Community colleges celebrate 40 years in Iowa
NIACC celebrated an anniversary to be proud of this year. NIACC has been a part of the Iowa Community College System for 40 years.
In 1918, Mason City opened the doors to the first junior college west of the Mississippi as Mason City Junior College.
The Iowa Community College System started in the 1966 to create a statewide system of two-year postsecondary colleges. Since the system came into existence after Mason City Junior College was started, the college had to make several changes in order to fit into the system.
“There were difficulties deciding the boundaries of the college and sister institutions and where the college should be located, Dr. Michael Morrison, NIACC’s president, said. “There was also statewide debate on the role of community colleges, whether the new system would provide as a transfer opportunity to four-year universities.”
To fit into Iowa Community College System, Mason City Junior College now became North Iowa Area Community College, in order to serve Mason City and the surrounding north Iowa area. The Iowa Community College system plays a vital role to the community college student. “We provide open access to education,” Morrison said. “Community colleges are the single largest provider of education in Iowa.”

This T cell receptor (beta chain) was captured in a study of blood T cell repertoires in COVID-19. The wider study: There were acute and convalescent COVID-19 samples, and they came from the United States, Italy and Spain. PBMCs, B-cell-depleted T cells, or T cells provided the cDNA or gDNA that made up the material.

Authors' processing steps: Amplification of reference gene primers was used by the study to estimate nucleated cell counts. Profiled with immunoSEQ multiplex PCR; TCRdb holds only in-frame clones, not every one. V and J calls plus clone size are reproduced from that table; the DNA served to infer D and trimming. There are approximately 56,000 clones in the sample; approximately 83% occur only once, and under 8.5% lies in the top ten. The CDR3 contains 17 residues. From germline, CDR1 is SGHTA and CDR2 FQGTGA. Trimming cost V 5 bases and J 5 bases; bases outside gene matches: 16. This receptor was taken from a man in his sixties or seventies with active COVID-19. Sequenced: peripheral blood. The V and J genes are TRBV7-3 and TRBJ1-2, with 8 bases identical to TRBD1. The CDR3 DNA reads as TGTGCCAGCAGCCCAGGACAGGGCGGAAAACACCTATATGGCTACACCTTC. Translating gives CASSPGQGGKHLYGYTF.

Another benefit of community colleges is the location. Students are within driving range to each community college in their area.
The community college system also caters to adults continuing in their education. Nearly 3,000 adult students take advantage of continuing education at NIACC while 350,000 adult students take advantage of the continuing education programs that Iowa’s community colleges have to offer.
With the rising cost of education, community colleges are a huge help to students.
“Community colleges make sure students graduate, they don’t have a burdensome dent that plagues them for life,” Morrison said. The Iowa Community College System also provides convenience to the community college student. “Community colleges provide student support system, small class sizes, and one-on-one attention,” Morrison said. “Not everyone is ready to go to the big city and not everyone is comfortable with large class sizes.”